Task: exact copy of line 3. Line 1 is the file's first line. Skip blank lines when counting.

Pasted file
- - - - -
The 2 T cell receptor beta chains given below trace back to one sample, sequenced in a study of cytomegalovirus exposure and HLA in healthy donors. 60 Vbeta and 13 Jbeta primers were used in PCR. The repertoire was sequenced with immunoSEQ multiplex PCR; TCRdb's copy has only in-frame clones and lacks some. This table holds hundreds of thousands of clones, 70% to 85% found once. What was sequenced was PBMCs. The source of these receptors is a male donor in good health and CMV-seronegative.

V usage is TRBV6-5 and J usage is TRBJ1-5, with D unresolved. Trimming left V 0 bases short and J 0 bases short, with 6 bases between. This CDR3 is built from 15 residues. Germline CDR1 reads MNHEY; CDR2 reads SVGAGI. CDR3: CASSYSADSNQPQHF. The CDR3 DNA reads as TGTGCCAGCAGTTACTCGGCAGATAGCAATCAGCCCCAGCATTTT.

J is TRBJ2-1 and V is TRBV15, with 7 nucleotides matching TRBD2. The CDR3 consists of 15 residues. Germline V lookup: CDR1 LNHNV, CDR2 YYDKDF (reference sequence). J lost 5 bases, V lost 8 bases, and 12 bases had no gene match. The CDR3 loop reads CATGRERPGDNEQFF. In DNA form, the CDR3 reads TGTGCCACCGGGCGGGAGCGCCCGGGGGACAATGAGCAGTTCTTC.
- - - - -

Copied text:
J is TRBJ2-1 and V is TRBV15, with 7 nucleotides matching TRBD2. The CDR3 consists of 15 residues. Germline V lookup: CDR1 LNHNV, CDR2 YYDKDF (reference sequence). J lost 5 bases, V lost 8 bases, and 12 bases had no gene match. The CDR3 loop reads CATGRERPGDNEQFF. In DNA form, the CDR3 reads TGTGCCACCGGGCGGGAGCGCCCGGGGGACAATGAGCAGTTCTTC.